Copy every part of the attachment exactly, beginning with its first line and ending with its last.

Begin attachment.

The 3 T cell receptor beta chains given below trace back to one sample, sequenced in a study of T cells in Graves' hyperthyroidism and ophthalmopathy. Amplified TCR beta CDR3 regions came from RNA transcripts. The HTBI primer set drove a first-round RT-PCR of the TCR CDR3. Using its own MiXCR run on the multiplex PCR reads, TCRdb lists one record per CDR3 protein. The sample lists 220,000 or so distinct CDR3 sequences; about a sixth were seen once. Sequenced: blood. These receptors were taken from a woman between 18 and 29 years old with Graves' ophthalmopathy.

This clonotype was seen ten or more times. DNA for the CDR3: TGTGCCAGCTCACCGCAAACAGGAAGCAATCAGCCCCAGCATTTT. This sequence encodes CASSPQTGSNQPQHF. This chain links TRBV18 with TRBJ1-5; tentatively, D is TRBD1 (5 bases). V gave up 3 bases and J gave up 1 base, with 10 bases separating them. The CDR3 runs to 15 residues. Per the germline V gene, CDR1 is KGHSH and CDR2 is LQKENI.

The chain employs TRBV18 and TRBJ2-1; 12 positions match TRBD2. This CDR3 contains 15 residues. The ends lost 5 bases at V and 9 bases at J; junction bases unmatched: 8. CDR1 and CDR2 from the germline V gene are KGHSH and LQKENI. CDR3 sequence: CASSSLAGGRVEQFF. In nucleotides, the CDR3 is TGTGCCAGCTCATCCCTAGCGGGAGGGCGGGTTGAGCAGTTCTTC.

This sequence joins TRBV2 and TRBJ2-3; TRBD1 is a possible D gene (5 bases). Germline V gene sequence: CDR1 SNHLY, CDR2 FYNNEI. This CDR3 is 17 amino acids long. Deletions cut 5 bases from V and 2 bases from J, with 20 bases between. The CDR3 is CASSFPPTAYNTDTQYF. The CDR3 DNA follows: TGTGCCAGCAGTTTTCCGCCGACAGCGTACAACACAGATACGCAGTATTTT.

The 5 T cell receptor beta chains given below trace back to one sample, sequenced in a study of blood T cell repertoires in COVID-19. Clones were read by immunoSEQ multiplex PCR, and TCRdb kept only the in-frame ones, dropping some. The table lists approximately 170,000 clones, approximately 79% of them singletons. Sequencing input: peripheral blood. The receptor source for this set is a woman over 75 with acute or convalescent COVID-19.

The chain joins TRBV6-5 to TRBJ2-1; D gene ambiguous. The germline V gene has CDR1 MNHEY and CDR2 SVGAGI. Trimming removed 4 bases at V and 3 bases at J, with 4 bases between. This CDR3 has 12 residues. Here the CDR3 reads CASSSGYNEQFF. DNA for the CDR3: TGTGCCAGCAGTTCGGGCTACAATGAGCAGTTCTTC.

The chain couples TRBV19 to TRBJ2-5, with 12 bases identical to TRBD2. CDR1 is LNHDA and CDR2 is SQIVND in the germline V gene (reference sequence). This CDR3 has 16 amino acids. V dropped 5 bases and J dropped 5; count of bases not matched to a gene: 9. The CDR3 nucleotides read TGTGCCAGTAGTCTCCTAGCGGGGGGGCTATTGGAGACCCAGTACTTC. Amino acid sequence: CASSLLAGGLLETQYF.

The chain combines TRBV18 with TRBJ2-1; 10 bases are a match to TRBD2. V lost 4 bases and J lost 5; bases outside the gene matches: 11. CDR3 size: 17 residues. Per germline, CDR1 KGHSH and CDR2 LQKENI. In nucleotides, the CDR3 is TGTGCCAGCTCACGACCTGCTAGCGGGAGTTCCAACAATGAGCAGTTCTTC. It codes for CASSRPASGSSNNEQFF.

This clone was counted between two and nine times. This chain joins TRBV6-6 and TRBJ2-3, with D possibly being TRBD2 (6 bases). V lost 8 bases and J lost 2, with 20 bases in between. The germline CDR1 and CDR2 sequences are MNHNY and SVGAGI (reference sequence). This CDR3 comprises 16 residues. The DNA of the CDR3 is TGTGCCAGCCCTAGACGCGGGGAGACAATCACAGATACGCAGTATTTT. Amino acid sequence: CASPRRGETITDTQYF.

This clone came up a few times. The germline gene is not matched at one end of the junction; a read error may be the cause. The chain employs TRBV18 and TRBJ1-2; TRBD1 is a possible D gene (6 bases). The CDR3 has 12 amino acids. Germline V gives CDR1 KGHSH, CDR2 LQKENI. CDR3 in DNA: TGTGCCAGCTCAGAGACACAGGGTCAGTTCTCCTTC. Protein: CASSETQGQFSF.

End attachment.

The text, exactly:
The 3 T cell receptor beta chains given below trace back to one sample, sequenced in a study of T cells in Graves' hyperthyroidism and ophthalmopathy. Amplified TCR beta CDR3 regions came from RNA transcripts. The HTBI primer set drove a first-round RT-PCR of the TCR CDR3. Using its own MiXCR run on the multiplex PCR reads, TCRdb lists one record per CDR3 protein. The sample lists 220,000 or so distinct CDR3 sequences; about a sixth were seen once. Sequenced: blood. These receptors were taken from a woman between 18 and 29 years old with Graves' ophthalmopathy.

This clonotype was seen ten or more times. DNA for the CDR3: TGTGCCAGCTCACCGCAAACAGGAAGCAATCAGCCCCAGCATTTT. This sequence encodes CASSPQTGSNQPQHF. This chain links TRBV18 with TRBJ1-5; tentatively, D is TRBD1 (5 bases). V gave up 3 bases and J gave up 1 base, with 10 bases separating them. The CDR3 runs to 15 residues. Per the germline V gene, CDR1 is KGHSH and CDR2 is LQKENI.

The chain employs TRBV18 and TRBJ2-1; 12 positions match TRBD2. This CDR3 contains 15 residues. The ends lost 5 bases at V and 9 bases at J; junction bases unmatched: 8. CDR1 and CDR2 from the germline V gene are KGHSH and LQKENI. CDR3 sequence: CASSSLAGGRVEQFF. In nucleotides, the CDR3 is TGTGCCAGCTCATCCCTAGCGGGAGGGCGGGTTGAGCAGTTCTTC.

This sequence joins TRBV2 and TRBJ2-3; TRBD1 is a possible D gene (5 bases). Germline V gene sequence: CDR1 SNHLY, CDR2 FYNNEI. This CDR3 is 17 amino acids long. Deletions cut 5 bases from V and 2 bases from J, with 20 bases between. The CDR3 is CASSFPPTAYNTDTQYF. The CDR3 DNA follows: TGTGCCAGCAGTTTTCCGCCGACAGCGTACAACACAGATACGCAGTATTTT.

The 5 T cell receptor beta chains given below trace back to one sample, sequenced in a study of blood T cell repertoires in COVID-19. Clones were read by immunoSEQ multiplex PCR, and TCRdb kept only the in-frame ones, dropping some. The table lists approximately 170,000 clones, approximately 79% of them singletons. Sequencing input: peripheral blood. The receptor source for this set is a woman over 75 with acute or convalescent COVID-19.

The chain joins TRBV6-5 to TRBJ2-1; D gene ambiguous. The germline V gene has CDR1 MNHEY and CDR2 SVGAGI. Trimming removed 4 bases at V and 3 bases at J, with 4 bases between. This CDR3 has 12 residues. Here the CDR3 reads CASSSGYNEQFF. DNA for the CDR3: TGTGCCAGCAGTTCGGGCTACAATGAGCAGTTCTTC.

The chain couples TRBV19 to TRBJ2-5, with 12 bases identical to TRBD2. CDR1 is LNHDA and CDR2 is SQIVND in the germline V gene (reference sequence). This CDR3 has 16 amino acids. V dropped 5 bases and J dropped 5; count of bases not matched to a gene: 9. The CDR3 nucleotides read TGTGCCAGTAGTCTCCTAGCGGGGGGGCTATTGGAGACCCAGTACTTC. Amino acid sequence: CASSLLAGGLLETQYF.

The chain combines TRBV18 with TRBJ2-1; 10 bases are a match to TRBD2. V lost 4 bases and J lost 5; bases outside the gene matches: 11. CDR3 size: 17 residues. Per germline, CDR1 KGHSH and CDR2 LQKENI. In nucleotides, the CDR3 is TGTGCCAGCTCACGACCTGCTAGCGGGAGTTCCAACAATGAGCAGTTCTTC. It codes for CASSRPASGSSNNEQFF.

This clone was counted between two and nine times. This chain joins TRBV6-6 and TRBJ2-3, with D possibly being TRBD2 (6 bases). V lost 8 bases and J lost 2, with 20 bases in between. The germline CDR1 and CDR2 sequences are MNHNY and SVGAGI (reference sequence). This CDR3 comprises 16 residues. The DNA of the CDR3 is TGTGCCAGCCCTAGACGCGGGGAGACAATCACAGATACGCAGTATTTT. Amino acid sequence: CASPRRGETITDTQYF.

This clone came up a few times. The germline gene is not matched at one end of the junction; a read error may be the cause. The chain employs TRBV18 and TRBJ1-2; TRBD1 is a possible D gene (6 bases). The CDR3 has 12 amino acids. Germline V gives CDR1 KGHSH, CDR2 LQKENI. CDR3 in DNA: TGTGCCAGCTCAGAGACACAGGGTCAGTTCTCCTTC. Protein: CASSETQGQFSF.